Review and slideshow: Chris Stapleton and Marty Stuart at Verizon Arena | Rock Candy

Review and slideshow: Chris Stapleton and Marty Stuart at Verizon Arena

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Chris Stapleton - BRIAN CHILSON
  • Brian Chilson
  • Chris Stapleton

Given the sparse Western desert landscapes and the Hunter S. Thompson-esque horror stories of behind-the-wheel pill popping that characterize Marty Stuart’s new album, I half expected Stuart’s set to create an unexpectedly trippy warm-up to headliner Chris Stapleton last night at Verizon Arena. True to a showman’s form, though, Stuart ripped through a variety show-style set of hits he’d co-written for other people (“The Whiskey Ain’t Workin’ Anymore”), his own hits (“This One’s Gonna Hurt You”) and hits from the formidable repertoire he’s developed as a country music sideman of the first degree, like “Orange Blossom Special.” Stuart invoked former bandmate (and former father-in-law) Johnny Cash with “Ring of Fire,” introduced with the squarely nonrhetorical question: “Y’all ever heard of Dyess, Arkansas?” Even the younger country fans – otherwise concerned with filing through the crowd of 13,445 to find their seats, and without spilling their craft beer – could get excited about that one, and cheered again when Stuart declared that “Little Rock is the surf music capital of the world right now.” He and his dapper band, The Fabulous Superlatives, were more Grand Ole Opry than desert mirage in their delivery, taking time to let each of the longtime band members step up to the center stage microphone. And – though they handled it with finesse – I’ve no doubt that those who were there for Stapleton would have left in awe of Stuart’s musical prowess, had the openers been afforded a fraction of the luxuriously present sound afforded to the headliner on this “All-American Road Tour.”

Guitarist “Cousin” Kenny Vaughan sang his own “Country Music Got a Hold On Me,”  followed by a number from true Nashville cat session player and former member of BR549 Chris Scruggs. Finally, “Handsome” Harry Stinson stepped up to show off his skilled brushwork on a rendition of Woody Guthrie’s “Pretty Boy Floyd,” and might well have stolen the moment with his “Mule Skinner”-style breath control, had the camera not been so careful to close in on shots of Stuart’s storied mandolin, with the initials “JRC” scratched into it unceremoniously from the time Johnny Cash “ruined his mandolin,” as Stuart recounted to CMT in a 2005 interview:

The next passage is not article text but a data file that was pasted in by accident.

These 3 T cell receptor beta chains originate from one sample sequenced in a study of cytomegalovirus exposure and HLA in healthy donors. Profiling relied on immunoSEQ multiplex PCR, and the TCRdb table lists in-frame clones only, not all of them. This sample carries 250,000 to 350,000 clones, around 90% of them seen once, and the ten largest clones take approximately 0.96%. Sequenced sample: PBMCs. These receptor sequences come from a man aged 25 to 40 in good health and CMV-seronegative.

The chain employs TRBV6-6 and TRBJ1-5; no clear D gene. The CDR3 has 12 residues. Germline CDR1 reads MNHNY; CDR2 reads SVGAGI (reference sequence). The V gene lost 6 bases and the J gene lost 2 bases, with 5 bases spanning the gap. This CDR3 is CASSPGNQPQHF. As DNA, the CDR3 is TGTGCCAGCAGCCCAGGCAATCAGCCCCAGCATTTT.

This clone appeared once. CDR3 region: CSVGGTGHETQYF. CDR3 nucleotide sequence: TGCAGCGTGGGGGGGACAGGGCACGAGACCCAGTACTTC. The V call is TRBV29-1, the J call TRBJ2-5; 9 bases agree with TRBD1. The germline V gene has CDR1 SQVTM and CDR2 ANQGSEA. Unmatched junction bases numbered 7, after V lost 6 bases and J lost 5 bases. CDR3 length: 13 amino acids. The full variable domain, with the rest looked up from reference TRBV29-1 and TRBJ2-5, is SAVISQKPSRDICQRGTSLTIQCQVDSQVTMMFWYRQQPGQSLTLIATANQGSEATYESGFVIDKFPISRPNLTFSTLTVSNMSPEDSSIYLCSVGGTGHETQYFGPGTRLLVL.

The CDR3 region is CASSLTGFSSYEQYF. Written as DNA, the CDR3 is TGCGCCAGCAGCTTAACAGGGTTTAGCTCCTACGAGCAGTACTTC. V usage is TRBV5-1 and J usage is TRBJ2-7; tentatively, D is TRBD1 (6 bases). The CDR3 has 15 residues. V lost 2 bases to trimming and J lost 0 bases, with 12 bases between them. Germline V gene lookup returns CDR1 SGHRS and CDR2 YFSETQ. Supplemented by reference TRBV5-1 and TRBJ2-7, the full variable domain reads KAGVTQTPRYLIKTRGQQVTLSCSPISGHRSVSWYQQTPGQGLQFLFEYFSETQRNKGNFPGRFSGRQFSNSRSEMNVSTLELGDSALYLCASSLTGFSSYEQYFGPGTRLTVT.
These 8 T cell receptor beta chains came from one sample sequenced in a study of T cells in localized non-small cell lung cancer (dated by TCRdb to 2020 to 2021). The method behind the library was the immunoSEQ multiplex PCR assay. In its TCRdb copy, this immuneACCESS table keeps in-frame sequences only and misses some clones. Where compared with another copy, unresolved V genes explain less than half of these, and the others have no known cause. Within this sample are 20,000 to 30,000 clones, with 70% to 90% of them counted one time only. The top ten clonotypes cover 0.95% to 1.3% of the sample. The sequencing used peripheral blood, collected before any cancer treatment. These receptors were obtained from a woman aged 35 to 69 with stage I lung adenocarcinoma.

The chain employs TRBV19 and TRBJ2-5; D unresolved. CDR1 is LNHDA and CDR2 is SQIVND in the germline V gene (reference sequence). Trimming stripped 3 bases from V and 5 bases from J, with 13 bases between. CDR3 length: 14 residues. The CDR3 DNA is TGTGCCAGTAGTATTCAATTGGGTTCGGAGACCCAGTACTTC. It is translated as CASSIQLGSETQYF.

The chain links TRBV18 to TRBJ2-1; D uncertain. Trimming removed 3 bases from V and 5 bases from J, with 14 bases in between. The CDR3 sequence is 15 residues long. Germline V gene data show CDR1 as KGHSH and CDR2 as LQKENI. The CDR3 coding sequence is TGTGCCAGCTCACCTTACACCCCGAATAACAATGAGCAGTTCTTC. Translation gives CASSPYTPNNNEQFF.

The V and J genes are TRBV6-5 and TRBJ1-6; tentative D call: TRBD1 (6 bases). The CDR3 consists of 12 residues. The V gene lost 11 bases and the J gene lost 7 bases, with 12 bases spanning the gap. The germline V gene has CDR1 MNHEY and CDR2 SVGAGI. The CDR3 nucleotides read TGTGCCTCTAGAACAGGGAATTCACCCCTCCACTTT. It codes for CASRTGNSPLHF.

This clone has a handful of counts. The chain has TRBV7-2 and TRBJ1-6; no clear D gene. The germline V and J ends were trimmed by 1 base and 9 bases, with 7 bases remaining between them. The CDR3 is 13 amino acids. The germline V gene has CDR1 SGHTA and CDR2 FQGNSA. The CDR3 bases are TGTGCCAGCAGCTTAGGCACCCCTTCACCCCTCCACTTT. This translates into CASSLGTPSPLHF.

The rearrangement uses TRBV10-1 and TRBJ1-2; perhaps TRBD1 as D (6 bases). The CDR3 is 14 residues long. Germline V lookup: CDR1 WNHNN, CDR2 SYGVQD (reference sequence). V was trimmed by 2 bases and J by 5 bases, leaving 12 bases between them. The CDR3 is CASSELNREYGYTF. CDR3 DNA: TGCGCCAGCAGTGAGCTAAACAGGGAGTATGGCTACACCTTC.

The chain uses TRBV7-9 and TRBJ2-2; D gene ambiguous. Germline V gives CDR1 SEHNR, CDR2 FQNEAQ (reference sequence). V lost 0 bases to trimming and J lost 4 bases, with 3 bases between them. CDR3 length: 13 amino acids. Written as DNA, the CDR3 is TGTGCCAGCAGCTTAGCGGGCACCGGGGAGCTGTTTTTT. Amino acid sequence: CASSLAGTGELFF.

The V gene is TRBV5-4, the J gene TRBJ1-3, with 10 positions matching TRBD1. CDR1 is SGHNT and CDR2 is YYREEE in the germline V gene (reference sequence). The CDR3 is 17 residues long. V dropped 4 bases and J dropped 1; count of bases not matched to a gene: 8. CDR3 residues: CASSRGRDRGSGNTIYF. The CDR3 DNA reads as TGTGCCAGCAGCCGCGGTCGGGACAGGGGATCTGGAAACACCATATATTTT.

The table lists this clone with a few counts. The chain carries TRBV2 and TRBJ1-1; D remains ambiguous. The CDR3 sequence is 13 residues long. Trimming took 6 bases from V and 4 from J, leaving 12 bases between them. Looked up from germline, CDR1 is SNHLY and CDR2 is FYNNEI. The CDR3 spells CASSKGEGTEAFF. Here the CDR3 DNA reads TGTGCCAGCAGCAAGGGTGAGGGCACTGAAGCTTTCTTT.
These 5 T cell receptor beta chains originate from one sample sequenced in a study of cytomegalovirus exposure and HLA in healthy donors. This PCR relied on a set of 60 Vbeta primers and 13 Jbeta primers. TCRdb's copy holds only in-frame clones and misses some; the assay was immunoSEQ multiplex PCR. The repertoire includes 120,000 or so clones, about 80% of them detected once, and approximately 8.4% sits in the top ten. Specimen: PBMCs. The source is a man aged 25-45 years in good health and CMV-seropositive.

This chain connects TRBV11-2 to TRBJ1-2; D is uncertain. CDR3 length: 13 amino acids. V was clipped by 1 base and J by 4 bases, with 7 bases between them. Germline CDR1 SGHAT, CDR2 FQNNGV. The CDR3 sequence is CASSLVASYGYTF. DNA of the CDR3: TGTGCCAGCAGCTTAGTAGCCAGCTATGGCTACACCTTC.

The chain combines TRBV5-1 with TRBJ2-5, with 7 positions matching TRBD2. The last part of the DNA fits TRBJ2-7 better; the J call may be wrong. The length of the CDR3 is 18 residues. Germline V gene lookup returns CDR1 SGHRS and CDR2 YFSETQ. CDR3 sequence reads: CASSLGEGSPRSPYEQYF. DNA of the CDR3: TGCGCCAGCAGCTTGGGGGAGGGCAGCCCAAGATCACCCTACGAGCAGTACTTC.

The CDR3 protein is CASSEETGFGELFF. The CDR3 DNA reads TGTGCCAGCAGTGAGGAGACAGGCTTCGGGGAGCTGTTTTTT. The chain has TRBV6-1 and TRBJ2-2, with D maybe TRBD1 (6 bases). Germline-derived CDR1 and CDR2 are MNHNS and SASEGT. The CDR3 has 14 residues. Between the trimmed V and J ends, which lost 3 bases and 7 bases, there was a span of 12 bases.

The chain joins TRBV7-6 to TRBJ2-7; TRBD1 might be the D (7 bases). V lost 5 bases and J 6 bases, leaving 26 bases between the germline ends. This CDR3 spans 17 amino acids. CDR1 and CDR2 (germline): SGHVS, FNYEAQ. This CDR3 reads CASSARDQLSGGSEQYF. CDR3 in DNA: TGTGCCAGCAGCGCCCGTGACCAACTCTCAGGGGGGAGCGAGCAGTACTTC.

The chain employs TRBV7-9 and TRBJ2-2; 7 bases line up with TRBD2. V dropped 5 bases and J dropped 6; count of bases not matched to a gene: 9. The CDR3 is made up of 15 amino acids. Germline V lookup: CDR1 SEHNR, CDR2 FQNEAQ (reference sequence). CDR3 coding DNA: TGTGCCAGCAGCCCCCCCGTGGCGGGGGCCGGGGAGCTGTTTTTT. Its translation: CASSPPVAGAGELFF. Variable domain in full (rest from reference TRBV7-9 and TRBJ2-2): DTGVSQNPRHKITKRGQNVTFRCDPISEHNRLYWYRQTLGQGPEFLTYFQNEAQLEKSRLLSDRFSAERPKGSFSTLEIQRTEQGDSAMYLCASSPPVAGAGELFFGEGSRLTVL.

“Well, I’d saved my money to buy that mandolin when I got a job with Lester Flatt, and it was $650. For years, I was real proud of the fact that it never had a scratch on it. It looked like a brand new instrument for probably 12 or 13 years. When I got a job with Johnny Cash, he got on a kick of wanting me to teach him how to play the mandolin. And he was a horrible mandolin player. He’d take my mandolin on the stage and just play along with June Carter when she was singin’. One night I looked over there and he had his pocketknife out and scratched a huge cross on it and put his initials, “JRC,” on it and then flipped the mandolin over and autographed it and signed, “Johnny Cash.” My heart fell. After the show, I said, “What did you do that for?” and he said, “I didn’t want you to forget the Lord.” And I told him I could have remembered the Lord without him wrecking my mandolin. But it was all in good fun. And that started a trend after that. People just felt compelled to sign the mandolin. It has Stephen King, President Clinton, Bob Dylan, Billy Bob Thornton, Chuck Berry, Quincy Jones, Natalie Cole, ex-girlfriends, my momma and a lot of people I don’t know on there. I’m about to run out of places for people to sign.”